In a recent decision, Electronic Data Sys. Corp. v. Attorney General, the Massachusetts Supreme Judicial Court held that employers must pay an involuntarily terminated employee any unused vacation time even where the employer has a written policy that states otherwise. The court upheld a determination by the Massachusetts Attorney General that unpaid vacation pay is considered earned “wages” which an employer is required to pay to an involuntarily discharged employee.
Francis Tessicini was an employee of Electronic Data Systems (EDS) whose position was eliminated in 2005. EDS had a written policy providing that “vacation time is not earned and does not accrue. If you leave EDS, whether voluntarily or involuntarily, you will not be paid for unused vacation time (unless otherwise required by state law).” At the time of his discharge, Tessicini had only taken one day of the five weeks of vacation time he was entitled to in the calendar year 2005. EDS refused to pay Tessicini for his unused vacation pay.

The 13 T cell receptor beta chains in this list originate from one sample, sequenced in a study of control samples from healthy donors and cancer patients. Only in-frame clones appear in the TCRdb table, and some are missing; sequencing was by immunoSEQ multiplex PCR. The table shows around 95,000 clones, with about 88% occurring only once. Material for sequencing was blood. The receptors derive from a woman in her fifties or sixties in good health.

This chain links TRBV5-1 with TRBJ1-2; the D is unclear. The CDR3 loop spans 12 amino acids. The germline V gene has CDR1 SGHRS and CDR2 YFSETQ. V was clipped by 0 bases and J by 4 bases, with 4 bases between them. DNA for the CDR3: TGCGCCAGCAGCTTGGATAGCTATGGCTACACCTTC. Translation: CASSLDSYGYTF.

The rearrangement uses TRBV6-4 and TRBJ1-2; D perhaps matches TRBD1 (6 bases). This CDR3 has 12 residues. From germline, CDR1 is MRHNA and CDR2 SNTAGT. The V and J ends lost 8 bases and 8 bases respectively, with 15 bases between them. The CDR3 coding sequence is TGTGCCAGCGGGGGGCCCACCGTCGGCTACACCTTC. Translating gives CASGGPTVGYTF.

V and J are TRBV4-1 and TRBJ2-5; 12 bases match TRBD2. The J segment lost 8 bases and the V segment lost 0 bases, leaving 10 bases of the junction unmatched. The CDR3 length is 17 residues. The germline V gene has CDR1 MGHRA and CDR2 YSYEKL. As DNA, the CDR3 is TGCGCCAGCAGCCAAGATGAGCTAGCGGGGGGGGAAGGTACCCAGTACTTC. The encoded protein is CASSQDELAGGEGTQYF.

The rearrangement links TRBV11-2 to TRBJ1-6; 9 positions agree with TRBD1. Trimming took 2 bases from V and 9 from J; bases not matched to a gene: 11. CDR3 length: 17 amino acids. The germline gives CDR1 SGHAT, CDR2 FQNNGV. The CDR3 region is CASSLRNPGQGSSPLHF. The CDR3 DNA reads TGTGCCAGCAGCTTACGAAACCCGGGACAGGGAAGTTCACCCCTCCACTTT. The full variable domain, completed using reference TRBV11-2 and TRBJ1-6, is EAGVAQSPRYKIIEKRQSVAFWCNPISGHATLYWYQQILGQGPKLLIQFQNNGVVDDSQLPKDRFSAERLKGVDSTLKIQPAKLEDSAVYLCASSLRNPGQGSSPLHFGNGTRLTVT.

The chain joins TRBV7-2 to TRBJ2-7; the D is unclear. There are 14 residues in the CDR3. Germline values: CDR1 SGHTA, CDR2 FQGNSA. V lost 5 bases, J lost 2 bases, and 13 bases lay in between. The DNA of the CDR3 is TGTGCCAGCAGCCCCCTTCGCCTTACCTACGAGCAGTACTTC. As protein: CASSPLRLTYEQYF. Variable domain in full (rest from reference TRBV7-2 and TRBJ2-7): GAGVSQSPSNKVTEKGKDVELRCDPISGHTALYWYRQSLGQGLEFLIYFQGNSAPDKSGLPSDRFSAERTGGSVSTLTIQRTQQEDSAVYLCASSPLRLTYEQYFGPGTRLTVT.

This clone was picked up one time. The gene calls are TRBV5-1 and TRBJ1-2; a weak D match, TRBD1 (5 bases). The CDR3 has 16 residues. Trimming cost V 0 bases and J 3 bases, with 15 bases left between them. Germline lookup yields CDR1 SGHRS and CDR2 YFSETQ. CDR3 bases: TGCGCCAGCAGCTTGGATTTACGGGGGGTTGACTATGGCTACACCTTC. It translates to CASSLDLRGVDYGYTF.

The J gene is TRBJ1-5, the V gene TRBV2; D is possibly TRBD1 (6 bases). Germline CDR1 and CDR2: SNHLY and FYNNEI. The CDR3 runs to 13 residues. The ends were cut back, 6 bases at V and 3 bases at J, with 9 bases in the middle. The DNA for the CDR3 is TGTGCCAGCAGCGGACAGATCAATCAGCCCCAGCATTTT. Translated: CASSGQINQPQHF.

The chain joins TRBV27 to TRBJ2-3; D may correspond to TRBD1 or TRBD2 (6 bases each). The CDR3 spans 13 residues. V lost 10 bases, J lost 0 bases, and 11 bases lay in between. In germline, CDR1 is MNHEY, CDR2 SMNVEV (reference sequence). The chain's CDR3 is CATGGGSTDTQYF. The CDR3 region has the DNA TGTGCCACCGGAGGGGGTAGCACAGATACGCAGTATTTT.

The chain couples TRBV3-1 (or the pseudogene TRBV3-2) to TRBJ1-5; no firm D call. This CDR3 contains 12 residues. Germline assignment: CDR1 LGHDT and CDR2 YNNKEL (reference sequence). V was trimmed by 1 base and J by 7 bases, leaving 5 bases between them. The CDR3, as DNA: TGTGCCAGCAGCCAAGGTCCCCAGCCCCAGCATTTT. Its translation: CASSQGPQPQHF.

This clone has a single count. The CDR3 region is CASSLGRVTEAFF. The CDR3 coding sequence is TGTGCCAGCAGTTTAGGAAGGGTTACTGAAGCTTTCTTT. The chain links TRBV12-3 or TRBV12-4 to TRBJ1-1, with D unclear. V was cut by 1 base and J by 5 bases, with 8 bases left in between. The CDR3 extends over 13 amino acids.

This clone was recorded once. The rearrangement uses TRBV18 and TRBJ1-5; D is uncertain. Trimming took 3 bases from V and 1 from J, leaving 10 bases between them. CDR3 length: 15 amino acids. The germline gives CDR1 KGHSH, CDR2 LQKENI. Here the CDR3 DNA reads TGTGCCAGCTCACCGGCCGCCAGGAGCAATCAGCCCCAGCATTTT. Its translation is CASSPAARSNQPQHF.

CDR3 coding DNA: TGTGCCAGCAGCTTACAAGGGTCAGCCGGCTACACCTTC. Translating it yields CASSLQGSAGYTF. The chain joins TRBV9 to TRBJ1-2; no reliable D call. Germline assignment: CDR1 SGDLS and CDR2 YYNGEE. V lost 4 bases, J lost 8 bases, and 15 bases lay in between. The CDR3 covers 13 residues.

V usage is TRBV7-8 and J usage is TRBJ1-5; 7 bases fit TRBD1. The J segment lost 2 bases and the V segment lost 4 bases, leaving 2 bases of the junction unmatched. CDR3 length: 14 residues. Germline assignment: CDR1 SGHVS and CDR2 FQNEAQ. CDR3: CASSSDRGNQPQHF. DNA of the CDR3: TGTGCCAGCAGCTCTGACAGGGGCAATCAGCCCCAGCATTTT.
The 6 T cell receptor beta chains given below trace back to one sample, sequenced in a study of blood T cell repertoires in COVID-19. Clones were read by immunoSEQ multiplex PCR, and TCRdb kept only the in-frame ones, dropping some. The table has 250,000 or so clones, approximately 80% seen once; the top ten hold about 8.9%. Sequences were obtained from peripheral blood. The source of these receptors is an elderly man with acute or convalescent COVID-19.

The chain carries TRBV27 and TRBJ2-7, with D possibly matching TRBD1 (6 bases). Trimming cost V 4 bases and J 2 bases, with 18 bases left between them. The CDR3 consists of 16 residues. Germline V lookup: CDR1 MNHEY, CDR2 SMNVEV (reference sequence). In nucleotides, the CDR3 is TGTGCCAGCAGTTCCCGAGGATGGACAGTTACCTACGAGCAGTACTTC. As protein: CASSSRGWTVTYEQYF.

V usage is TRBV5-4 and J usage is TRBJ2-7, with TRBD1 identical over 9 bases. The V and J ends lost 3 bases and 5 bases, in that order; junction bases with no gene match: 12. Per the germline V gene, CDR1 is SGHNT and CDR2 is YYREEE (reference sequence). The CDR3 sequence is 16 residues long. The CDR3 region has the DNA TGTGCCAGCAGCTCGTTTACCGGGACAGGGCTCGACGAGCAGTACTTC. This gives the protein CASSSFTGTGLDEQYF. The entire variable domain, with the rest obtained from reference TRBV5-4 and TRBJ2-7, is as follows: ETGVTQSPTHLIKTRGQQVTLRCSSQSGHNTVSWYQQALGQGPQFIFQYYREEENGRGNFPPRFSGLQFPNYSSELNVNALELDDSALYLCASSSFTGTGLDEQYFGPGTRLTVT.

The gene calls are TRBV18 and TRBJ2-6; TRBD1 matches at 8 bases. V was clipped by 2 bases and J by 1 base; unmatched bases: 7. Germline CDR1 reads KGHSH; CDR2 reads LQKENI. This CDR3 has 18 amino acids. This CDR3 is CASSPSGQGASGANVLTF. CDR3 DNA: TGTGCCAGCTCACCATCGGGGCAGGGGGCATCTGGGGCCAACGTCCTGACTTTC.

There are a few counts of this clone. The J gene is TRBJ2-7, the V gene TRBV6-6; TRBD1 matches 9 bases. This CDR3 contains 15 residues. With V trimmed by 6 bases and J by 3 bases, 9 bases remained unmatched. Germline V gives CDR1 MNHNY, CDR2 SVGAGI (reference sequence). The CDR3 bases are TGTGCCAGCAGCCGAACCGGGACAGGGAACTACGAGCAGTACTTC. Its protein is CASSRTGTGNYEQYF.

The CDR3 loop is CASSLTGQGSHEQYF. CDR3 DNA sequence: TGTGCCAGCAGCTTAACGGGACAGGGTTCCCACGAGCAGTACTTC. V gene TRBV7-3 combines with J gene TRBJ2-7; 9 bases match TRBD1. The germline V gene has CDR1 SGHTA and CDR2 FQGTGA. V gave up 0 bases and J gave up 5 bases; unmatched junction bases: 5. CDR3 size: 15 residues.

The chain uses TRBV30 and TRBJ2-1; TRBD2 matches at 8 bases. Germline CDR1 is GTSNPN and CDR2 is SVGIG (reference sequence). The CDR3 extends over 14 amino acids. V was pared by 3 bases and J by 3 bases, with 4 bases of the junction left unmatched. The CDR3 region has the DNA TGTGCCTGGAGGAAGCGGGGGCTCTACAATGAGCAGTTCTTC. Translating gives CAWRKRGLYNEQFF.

Tessicini filed a complaint with the state attorney general’s office, alleging that EDS was required to pay him for his unused vacation time. The attorney general agreed and ordered EDS to pay Tessicini accrued unpaid vacation pay. The superior court affirmed the attorney general’s decision. On review, the state supreme court examined EDS’s policy and found that “paid vacation is earned” under the policy because it linked the amount of vacation pay for which an employee was eligible to the number of years an employee had worked. The court also analyzed the Massachusetts Wage Act (Massachusetts Chapter 149, Section 148) which requires that “any employee discharged from such employment shall be paid in full on the day of his discharge.” As a result, the court found that the Wage Act “would have little value if employers could exempt themselves simply by drafting contracts that place compensation outside its bounds – as EDS attempted to do, when it stated that ‘vacation time is not earned.’” Notably, the Massachusetts Supreme Judicial Court recognized the validity of “use-it or lose-it” vacation policies and explicitly declined to decide whether an employee who leaves a job voluntarily, with earned but unused vacation time, must be paid for such time.